Our DACS Advocacy Commission, with the leadership of Fr. Joel E. Tabora, SJ, has initiated several activities and formulated position papers on various urgent educational, social, political and environmental issues.  Among the position papers adopted by DACS are the following:

  1. A Published Manifesto on Democratizing Internet Access through the use of Satellite Technology as a Social Imperative and a Common Good
  2. A Letter to Davao City Government Against the passage of the Ordinance requiring the teaching of Davao History
  3. Statement supporting Stand of the Ateneo Schools of the Philippines on Solidarity with Myanmar
  4. A Position supporting CEAP Statement on Killing of Activists and Response to Lt. Gen. Parlade Jr.’s and NTF ELCAC’s Pronouncements
  5. A Statement on Vaccine Equity and Justice
  6. Notes on Academic Freedom in the Philippines
  7. A Position Paper (Decreeing Falsehoods in Mining) Against Executive Order 130 Lifting the Moratorium in Open Pit Mining in the Philippines
  8. A Unity Statement on Tampakan Mining
  9. A Call for the Extension of the Bangsamoro Transition Authority to 2025
  10. A Commentary on Section 5 of Substitute Bill to R.A. 6728 (GASTPE Law)

A document entitled, Primer on Tampakan Mines and Mindanao Ecology has also been produced by the ADVOCOM and uploaded in the DACS website to serve as an accessible supplementary material for environmental education in science and social studies.

The Advocacy Commission also organized important forums such as the following:

  1. A Pakighinabi on the Proposed Extension of the Bangsamoro Transition (February 19, 2021)
  2. A Pakighinabi with Young Lumads on NCIP’s directive against the Use of the term “Lumad” (April 29, 2021)
  3. A Pakighinabi on Moro Killings in South Cotabato (June 30, 2021)

We commend the Advocacy Commission for its weekly meetings and for the significant number of statements and documents it has prepared for DACS  making our association very much engaged and taking a moral stand on urgent issues affecting education and the society as a whole.

  • On the DACS Collaborative Tracer Study for Senior High School.

The DACS Tracer study is a collaboration of DACS higher education institutions and is conducted in partnership with the Department of Education, The Commission on Higher Education and the Technical Education and Skills Development Authority.

Participating institutions are 60 private senior high schools and 70 public senior high schools in the eleven (11) Divisions of Region XI. More than 13,000 senior high school graduates responded to our online interviews.

Initial results show that 82% of the study participants pursued higher, or college education, 8.73% sought employment, 2.67% took up Middle Skills, and 2.28% entered entrepreneurship. We note that 4.42% of the study participants did not pursue any of the career outcomes envisioned by DepEd. Among the reasons cited for this include: early pregnancy, early marriage, working abroad, helping parents in the family businesses, saving for college, undecided, no money, and peer pressure.

As the research is still ongoing, more important data such as alignment of senior high school track to career choices and employment, will be generated. We expect this research to be completed before the end of the year.

We thank all the DACS higher education institutions and their research departments for collaborating in this study which results can be bases for policy and curricular reforms in the Senior High School program.

  • On DACS Involvement in COVID19 Response

Early in the pandemic last 2020, some of our DACS schools offered their facilities to provide rest areas for medical front liners.

Recently, DACS has been tapped by the Davao City government to coordinate the vaccination of private school personnel. With Ateneo de Davao University and San Pedro College offering their facilities as vaccination Centers together with their volunteers, we were able to provide vaccines to more than 3,000 teachers and staff of private schools in Davao City.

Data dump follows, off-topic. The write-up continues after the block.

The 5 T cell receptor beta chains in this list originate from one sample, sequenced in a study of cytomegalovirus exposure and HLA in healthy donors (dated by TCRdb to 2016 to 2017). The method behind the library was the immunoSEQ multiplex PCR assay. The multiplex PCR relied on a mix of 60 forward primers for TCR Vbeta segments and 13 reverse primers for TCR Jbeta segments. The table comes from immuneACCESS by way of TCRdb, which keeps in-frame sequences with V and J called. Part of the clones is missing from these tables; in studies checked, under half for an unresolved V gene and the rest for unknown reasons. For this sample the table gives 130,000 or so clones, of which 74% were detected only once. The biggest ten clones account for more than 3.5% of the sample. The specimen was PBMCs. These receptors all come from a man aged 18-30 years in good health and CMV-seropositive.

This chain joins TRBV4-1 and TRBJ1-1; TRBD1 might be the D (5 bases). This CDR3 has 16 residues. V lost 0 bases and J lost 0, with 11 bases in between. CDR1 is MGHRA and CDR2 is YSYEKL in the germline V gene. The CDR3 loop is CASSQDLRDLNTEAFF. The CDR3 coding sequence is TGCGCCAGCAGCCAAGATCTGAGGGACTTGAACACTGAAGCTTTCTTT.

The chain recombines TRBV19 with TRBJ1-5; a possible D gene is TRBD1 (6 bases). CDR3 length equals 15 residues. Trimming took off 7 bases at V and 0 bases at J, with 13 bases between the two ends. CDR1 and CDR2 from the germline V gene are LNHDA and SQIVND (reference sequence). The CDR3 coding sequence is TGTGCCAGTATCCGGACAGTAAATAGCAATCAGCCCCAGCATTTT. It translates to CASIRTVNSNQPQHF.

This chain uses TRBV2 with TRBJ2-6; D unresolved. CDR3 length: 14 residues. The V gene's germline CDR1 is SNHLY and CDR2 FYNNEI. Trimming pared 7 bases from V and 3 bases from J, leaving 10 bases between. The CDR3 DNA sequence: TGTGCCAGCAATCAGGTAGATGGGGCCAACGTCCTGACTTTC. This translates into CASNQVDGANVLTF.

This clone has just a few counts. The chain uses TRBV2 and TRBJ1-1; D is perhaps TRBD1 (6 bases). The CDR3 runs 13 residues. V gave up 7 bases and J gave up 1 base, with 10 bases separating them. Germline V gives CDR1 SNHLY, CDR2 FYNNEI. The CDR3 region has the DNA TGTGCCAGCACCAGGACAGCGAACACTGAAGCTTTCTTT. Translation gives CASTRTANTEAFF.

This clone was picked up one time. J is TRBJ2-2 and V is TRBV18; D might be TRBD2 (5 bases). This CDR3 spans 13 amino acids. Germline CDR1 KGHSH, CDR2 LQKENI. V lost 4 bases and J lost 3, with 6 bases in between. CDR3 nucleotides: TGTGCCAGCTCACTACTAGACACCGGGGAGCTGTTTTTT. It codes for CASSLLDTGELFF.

We are thankful for these opportunities to do our part and to contribute to the fight against COVID19 and help the country achieve herd immunity against the virus. 

  • On the services of the DACS Office and Training Center

Despite the lockdowns and flexible work arrangements, our DACS staff continue to provide valuable assistance to our members especially in the area of information dissemination and the management of our regular office programs and services. The DACS Secretariat also represent DACS in meetings and consultations called by government agencies and private organizations.

For the coming schoolyear, I propose that we consider the following directions:

  1. To continue to initiate programs to help capacitate our school administrators to adapt and survive the effects of the pandemic.
  2. To explore more programs to strengthen the quality of instruction by upgrading and retooling our teachers in their professional skills.
  3. To continue the DACS advocacy agenda guided by the CEAP JEEPGY Pillar Programs for us to respond effectively and appropriately to socio-political, educational and environmental issues
  4. To re-engage DACS for the 2022 Elections by adopting or formulating a political education program and to facilitate the registration of eligible students with the COMELEC aligned with CEAP Campaign (Vote LOVE)
  5. To Relaunch or reintroduce the Philippine Catholic Schools Standards among schools.
  6. To encourage a more collective celebration by DACS of the 500 years of Christianity in the Philippines as we also prepare for the 60th Foundation year of DACS in 2023.
  7. To revisit our DACS Vision Mission Statement to make it more relevant to the present time

These are what we propose to do together, but again, we rely entirely on the Lord to provide the necessary grace for us to discern and follow His will and to give us the material and spiritual resources to allow us to collaborate for the welfare of Catholic education and for the common good.

Thank you to all for your being with us in this Regional Assembly. We thank Sr. Marissa R. Viri, RVM and the CEAP for the leadership and support it provides to our regional association. I thank the incumbent and outgoing officers and members of the Board of Trustees and its commissions. I thank the staff for their commitment and service to the organization.

I shall be ending my term as President of DACS although I will remain to serve as Superintendent and Ex-Officio member.  I express my sincere appreciation for your trust and support as we faced together the challenges four our schools these past few years.

May God continue to bless our work, guide us as we navigate towards an uncertain future but keep us ever joyful and committed to our mission, knowing that it is the Lord who owns the vineyard and who will provide for all our needs.


  1. Department of Education Website

https://www.deped.gov.ph/2021/07/05/world-bank-uses-old-data-in-report-on-education-in-the-philippines-new-initiatives-and-up-to-date-data-not-included/ (July 15, 2021)



(July 15, 2021)

  • Paul Santos. “Our Catholic Schools: A Crisis of Faith.” Crisis Magazine (May 24, 2012).

https://www.catholiceducation.org/en/education/catholic-contributions/our-catholic-schools-a-crisis-of-faith.html (July 15, 2021)